Article 25:All persons are equally entitled to freedom of conscience and the right to freely profess, practice, and propagate religion subject to public order, morality and health.
Article 26
:Guarantees all religious denominations and sects, subject to public order, morality and health, to manage their own affairs in matters of religion, set up institutions of their own for charitable or religious purposes, and own, acquire and manage property in accordance with law
Article 27: Guarantees that no person can be compelled to pay taxes for the promotion of any particular religion or religious institution
Article 28 :Prohibits religious instruction in a wholly State-funded educational institution, and educational institutions receiving aid from the State cannot compel any of their members to receive religious instruction or attend religious worship without their (or their guardian’s) consent
So above articles clearly articulate that though there is a fair degree of religious freedom offered under constitution but it is not absolute and is subjected to other  conditions. In addition to this this particular section can’t be interpreted in the isolation and has to be read along with other Fundamental Rights.

Article 15: a) State shouldn’t discriminate against any citizen on the ground only of religion, race ,caste, sex or place of birth.b)No citizen shall be subjected to any disability ,liability , restriction or condition on grounds only of religion , race , caste , sex , or place of birth.
so it becomes quite evident that Indian constitution is very much secular in nature  and advocate equal rights for citizens irrespective of caste , creed or gender.

So will SC rule against TT ?
This will be too early to say anything on this matter as in addition to legal provisions court also has to look into  other circumstances and have to take a stance after evaluating legal and religious viewpoints, specially when there is no parliamentary law to govern civil matters of Muslim personal. But as final interpreter of the constitution and the guardian of  law of the land, we firmly believe that SC  will do justice by giving a sound ear to all sides.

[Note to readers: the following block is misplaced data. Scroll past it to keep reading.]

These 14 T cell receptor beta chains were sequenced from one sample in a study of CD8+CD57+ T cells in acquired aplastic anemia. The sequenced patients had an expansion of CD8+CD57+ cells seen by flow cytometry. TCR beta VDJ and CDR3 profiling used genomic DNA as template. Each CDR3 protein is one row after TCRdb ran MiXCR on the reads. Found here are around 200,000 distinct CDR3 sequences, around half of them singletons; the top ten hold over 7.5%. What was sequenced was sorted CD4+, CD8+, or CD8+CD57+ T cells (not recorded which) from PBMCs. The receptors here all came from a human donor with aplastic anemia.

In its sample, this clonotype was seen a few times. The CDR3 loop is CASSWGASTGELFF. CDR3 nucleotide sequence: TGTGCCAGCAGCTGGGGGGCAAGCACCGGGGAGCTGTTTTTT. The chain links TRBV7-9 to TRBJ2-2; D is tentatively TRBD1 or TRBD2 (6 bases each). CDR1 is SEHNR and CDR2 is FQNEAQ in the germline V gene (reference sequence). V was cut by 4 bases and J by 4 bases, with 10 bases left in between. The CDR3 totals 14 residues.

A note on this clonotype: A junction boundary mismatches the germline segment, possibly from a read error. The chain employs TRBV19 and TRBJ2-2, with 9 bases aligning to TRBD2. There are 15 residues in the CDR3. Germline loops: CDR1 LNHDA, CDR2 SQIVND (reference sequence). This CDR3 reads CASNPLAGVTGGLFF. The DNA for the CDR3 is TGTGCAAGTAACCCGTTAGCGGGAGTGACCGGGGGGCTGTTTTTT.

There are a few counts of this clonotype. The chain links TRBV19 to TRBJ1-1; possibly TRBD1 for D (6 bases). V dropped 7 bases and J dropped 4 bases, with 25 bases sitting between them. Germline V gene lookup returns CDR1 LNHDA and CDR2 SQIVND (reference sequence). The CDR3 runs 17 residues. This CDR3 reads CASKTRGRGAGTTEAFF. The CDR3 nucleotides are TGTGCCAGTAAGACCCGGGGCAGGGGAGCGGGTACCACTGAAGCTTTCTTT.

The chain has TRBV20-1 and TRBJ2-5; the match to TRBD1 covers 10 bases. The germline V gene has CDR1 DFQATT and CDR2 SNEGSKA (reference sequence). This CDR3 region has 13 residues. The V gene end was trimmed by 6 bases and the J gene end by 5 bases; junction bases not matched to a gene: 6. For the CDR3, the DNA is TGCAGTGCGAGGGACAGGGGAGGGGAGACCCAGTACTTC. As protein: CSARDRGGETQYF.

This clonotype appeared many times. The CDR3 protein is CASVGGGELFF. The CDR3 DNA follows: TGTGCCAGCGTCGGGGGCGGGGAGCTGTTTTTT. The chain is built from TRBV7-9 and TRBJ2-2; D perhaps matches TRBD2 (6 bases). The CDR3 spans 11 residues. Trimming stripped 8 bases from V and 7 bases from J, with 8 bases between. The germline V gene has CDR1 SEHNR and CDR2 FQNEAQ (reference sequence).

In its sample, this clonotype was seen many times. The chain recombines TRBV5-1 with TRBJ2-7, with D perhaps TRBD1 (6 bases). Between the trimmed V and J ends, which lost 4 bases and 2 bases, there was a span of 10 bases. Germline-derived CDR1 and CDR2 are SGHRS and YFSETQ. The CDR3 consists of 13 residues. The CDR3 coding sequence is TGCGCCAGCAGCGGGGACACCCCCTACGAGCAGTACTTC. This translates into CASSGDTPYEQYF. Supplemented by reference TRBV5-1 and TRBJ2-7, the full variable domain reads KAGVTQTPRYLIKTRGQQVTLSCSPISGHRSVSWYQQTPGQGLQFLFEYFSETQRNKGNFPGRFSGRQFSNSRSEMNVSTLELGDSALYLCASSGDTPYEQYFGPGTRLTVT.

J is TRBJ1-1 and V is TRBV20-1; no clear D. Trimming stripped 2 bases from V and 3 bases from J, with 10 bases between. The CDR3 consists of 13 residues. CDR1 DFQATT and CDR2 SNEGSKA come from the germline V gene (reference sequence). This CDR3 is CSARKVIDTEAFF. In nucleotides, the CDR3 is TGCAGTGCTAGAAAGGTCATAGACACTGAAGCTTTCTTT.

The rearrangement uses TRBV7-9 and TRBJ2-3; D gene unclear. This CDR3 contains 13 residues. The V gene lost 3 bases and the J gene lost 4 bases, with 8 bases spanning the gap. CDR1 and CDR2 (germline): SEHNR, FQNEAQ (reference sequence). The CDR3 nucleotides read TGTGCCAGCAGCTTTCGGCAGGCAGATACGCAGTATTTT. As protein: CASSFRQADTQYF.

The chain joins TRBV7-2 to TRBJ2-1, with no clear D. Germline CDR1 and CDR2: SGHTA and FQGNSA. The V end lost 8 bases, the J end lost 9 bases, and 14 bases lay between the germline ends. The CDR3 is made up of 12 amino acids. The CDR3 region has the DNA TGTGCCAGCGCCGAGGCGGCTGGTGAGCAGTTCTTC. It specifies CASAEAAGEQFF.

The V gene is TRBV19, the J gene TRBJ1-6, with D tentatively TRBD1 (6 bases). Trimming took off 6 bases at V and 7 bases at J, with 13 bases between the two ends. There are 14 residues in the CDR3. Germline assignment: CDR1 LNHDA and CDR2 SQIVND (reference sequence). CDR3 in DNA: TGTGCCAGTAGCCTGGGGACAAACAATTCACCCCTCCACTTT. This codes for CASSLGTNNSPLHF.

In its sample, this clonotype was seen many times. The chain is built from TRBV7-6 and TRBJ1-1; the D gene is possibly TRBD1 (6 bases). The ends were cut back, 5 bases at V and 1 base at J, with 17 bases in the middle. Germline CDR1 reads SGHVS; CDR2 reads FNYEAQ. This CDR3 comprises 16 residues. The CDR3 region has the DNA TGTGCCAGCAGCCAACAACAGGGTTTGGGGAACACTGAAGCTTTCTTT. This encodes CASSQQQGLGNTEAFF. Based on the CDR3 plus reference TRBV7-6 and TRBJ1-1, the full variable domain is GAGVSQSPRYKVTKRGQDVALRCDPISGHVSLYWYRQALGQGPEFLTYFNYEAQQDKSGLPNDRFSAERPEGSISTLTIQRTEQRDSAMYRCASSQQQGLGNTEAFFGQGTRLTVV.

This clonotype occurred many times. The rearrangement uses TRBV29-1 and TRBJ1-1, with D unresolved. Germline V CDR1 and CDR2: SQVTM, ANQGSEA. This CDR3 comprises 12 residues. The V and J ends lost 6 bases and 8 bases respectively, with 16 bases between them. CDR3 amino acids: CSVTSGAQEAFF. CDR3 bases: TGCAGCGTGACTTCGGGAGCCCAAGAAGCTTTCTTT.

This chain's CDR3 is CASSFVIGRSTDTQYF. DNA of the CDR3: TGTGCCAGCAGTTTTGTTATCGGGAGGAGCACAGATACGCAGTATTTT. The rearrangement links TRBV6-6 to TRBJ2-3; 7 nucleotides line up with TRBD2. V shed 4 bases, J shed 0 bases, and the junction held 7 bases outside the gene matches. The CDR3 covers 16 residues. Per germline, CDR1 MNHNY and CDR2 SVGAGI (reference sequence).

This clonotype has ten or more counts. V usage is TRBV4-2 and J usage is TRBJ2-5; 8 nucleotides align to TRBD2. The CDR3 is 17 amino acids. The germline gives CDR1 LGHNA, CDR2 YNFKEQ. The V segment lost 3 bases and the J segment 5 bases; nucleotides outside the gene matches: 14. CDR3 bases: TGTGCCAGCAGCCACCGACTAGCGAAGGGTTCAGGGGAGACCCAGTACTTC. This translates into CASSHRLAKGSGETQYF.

Till 1955, there  were lot of orthodox customs like polygamy, gender discrimination and many other things  prevalent among majority of our population , our founding fathers felt the need of codifying the civil laws to bring masses out from drapers of religion and put everyone under the ambit of same law. At that time too, there were lot of opposition from the majority of the country against these laws but legislators stand firmed to their stand , held consultation with religious leaders , listened to people , addressed their concerns and were able to convince most of them that this is for their own good as it will empower the oppressed and will help the society to progress. They succeeded in that efforts of their and today same set of people take pride in those laws and happily defy orthodox customs. Though our politicians succeeded in this big endeavour but someone missed the then low hanging fruit of Uniform Civil Code out of some inexplicable compulsion or deliberation by leaving (then) 10-12 % of country population outside the purview of civil laws. Time wheel has spun again and seems to be back at that same old juncture , we as a nation has to make a choice and we hope that this time we will do it right.